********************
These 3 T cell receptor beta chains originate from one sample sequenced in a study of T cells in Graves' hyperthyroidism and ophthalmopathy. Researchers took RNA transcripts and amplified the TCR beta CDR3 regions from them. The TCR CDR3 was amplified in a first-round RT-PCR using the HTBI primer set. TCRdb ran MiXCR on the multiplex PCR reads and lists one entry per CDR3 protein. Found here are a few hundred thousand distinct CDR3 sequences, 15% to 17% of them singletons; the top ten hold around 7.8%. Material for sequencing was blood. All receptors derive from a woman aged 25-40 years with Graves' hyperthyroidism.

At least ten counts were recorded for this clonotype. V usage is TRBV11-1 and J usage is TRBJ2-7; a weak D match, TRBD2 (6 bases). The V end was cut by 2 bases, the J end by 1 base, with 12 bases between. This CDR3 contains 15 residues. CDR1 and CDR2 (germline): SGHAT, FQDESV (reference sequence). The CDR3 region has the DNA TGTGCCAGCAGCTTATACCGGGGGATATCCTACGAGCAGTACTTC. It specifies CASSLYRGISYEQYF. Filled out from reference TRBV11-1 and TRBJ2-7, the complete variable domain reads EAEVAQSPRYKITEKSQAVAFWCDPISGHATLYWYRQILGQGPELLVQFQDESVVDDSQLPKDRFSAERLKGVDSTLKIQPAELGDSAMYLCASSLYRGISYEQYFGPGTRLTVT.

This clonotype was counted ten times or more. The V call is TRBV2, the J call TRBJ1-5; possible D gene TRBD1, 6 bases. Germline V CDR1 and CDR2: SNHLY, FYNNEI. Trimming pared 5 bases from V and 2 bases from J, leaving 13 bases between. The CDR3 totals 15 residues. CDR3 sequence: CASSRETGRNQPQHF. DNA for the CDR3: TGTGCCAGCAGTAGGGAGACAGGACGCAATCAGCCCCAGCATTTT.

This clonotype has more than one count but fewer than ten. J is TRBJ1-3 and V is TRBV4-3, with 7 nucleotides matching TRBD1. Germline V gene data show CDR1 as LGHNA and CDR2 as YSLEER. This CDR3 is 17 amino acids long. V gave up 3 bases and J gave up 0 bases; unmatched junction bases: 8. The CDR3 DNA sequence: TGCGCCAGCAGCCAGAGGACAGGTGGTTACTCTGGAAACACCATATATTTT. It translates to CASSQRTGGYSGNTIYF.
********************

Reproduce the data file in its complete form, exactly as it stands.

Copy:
These 3 T cell receptor beta chains originate from one sample sequenced in a study of T cells in Graves' hyperthyroidism and ophthalmopathy. Researchers took RNA transcripts and amplified the TCR beta CDR3 regions from them. The TCR CDR3 was amplified in a first-round RT-PCR using the HTBI primer set. TCRdb ran MiXCR on the multiplex PCR reads and lists one entry per CDR3 protein. Found here are a few hundred thousand distinct CDR3 sequences, 15% to 17% of them singletons; the top ten hold around 7.8%. Material for sequencing was blood. All receptors derive from a woman aged 25-40 years with Graves' hyperthyroidism.

At least ten counts were recorded for this clonotype. V usage is TRBV11-1 and J usage is TRBJ2-7; a weak D match, TRBD2 (6 bases). The V end was cut by 2 bases, the J end by 1 base, with 12 bases between. This CDR3 contains 15 residues. CDR1 and CDR2 (germline): SGHAT, FQDESV (reference sequence). The CDR3 region has the DNA TGTGCCAGCAGCTTATACCGGGGGATATCCTACGAGCAGTACTTC. It specifies CASSLYRGISYEQYF. Filled out from reference TRBV11-1 and TRBJ2-7, the complete variable domain reads EAEVAQSPRYKITEKSQAVAFWCDPISGHATLYWYRQILGQGPELLVQFQDESVVDDSQLPKDRFSAERLKGVDSTLKIQPAELGDSAMYLCASSLYRGISYEQYFGPGTRLTVT.

This clonotype was counted ten times or more. The V call is TRBV2, the J call TRBJ1-5; possible D gene TRBD1, 6 bases. Germline V CDR1 and CDR2: SNHLY, FYNNEI. Trimming pared 5 bases from V and 2 bases from J, leaving 13 bases between. The CDR3 totals 15 residues. CDR3 sequence: CASSRETGRNQPQHF. DNA for the CDR3: TGTGCCAGCAGTAGGGAGACAGGACGCAATCAGCCCCAGCATTTT.

This clonotype has more than one count but fewer than ten. J is TRBJ1-3 and V is TRBV4-3, with 7 nucleotides matching TRBD1. Germline V gene data show CDR1 as LGHNA and CDR2 as YSLEER. This CDR3 is 17 amino acids long. V gave up 3 bases and J gave up 0 bases; unmatched junction bases: 8. The CDR3 DNA sequence: TGCGCCAGCAGCCAGAGGACAGGTGGTTACTCTGGAAACACCATATATTTT. It translates to CASSQRTGGYSGNTIYF.